7 Publish or Perish

A high point in the pioneer period was the launch of JPR in 1964. The journal was originally planned as Journal of Peace and Conflict Research, in line with PRIO’s own name and as a concession to those who still remained skeptical of ‘peace’ as an academic topic. However, Galtung finally settled for Journal of Peace Research and deleted ‘conflict’ from PRIO’s name. The first publisher, Norwegian University Press, was probably more skeptical about the economic prospects than about the name, and PRIO remained responsible for the finances of the journal. For over 22 years we (or rather the Research Council of Norway) paid them a subsidy for their publication services. Not until we put the journal out for competitive bidding on the international market in 1986, did we realize that, at least by then, the publisher should be paying us! Today, owning JPR, or any reputable journal, is a profitable enterprise.

Shortly after having been present at the creation, I was enlisted as an assistant editor in 1965 and served as editor for some 28 years (1975–76, 1983–2010). I also had the privilege of handpicking my successor, Henrik Urdal. Under his steady hand the journal has continued to go from strength to strength (Urdal et al. 2014). Over the years, I have written various shorter pieces about the use of referees (Gleditsch 1989c), the most-cited articles in JPR (Gleditsch 1993), the pros and cons of double-blind reviewing (Gleditsch 2002b), the importance of posting replication data (Gleditsch et al. 2003), open access Gleditsch (2012f), and the gender gap (Østby et al. 2013). Our article on replication showed empirically that those who posted their data were more likely to become famous (or at least be cited more frequently) than to be scooped. JPR also acquired a reputation as a leader in the replication movement. The gender article revealed a continuing but lessening gender gap among JPR’s authors, but no evidence of gender discrimination. Obviously one cannot serve as journal editor for such a long time without spending a lot of time pondering the importance of publishing and Chap. 7 on JPR’s review process is one example.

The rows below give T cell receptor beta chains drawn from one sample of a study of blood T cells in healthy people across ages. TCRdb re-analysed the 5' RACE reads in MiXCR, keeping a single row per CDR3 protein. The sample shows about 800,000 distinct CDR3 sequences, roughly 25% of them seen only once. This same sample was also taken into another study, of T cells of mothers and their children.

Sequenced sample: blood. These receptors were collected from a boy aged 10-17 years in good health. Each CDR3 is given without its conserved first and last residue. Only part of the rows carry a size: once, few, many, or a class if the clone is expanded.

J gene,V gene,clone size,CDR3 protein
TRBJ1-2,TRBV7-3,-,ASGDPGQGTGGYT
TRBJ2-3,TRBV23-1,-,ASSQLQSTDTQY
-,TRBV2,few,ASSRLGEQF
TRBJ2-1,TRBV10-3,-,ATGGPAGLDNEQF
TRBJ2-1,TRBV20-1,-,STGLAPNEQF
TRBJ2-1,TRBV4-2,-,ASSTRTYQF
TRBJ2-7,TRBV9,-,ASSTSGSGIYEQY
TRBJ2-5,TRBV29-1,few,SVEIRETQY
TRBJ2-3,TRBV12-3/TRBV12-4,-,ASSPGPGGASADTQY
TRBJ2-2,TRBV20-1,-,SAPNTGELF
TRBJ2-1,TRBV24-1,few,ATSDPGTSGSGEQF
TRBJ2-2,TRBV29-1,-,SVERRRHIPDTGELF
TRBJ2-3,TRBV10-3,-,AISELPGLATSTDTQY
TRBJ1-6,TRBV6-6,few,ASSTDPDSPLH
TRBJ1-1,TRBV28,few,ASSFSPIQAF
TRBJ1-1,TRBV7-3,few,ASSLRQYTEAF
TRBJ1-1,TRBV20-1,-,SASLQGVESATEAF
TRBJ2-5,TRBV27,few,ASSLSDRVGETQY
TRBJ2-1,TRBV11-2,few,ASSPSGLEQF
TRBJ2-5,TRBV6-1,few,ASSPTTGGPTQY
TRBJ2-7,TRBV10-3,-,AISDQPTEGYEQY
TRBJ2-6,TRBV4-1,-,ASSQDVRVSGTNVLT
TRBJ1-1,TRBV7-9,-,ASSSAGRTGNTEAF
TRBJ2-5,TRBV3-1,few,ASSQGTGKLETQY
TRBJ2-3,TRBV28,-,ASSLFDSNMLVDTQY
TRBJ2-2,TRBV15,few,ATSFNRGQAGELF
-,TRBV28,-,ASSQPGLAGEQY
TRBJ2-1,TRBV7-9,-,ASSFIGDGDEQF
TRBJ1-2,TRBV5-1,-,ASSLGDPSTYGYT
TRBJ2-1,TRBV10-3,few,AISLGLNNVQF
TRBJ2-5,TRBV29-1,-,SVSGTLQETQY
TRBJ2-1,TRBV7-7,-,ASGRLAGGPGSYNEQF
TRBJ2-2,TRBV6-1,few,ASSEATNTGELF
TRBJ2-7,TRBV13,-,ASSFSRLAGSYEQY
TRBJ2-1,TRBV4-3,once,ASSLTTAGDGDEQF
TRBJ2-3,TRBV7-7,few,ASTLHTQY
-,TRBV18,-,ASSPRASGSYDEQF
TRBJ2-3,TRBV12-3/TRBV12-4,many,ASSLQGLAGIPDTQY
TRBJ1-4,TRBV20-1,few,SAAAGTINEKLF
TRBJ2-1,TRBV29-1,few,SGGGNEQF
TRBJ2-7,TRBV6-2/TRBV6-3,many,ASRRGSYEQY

One of the things I learned from my mentor was the importance of publishing at an early age, and in visible channels. My first JPR article (Gleditsch 1967) was published when I was 25Footnote 17—although in retrospect I can see that it wouldn’t have hurt to have had it subjected to outside review (not common at the time) and leave at least a few more weeks for revision and polishing. Much later, I was able to publicize Erich Weede’s publication law (‘my personal rejection rate in journals is about 50 % and if I fall below that level, I haven’t been sufficiently ambitious in where I submit my articles’), after its author had forgotten it (Schneider 2005: 258). Although any incentive system has its share of perverse outcomes, I am basically favorable to the Norwegian system for funding based on publication units (Gleditsch 2007a, b).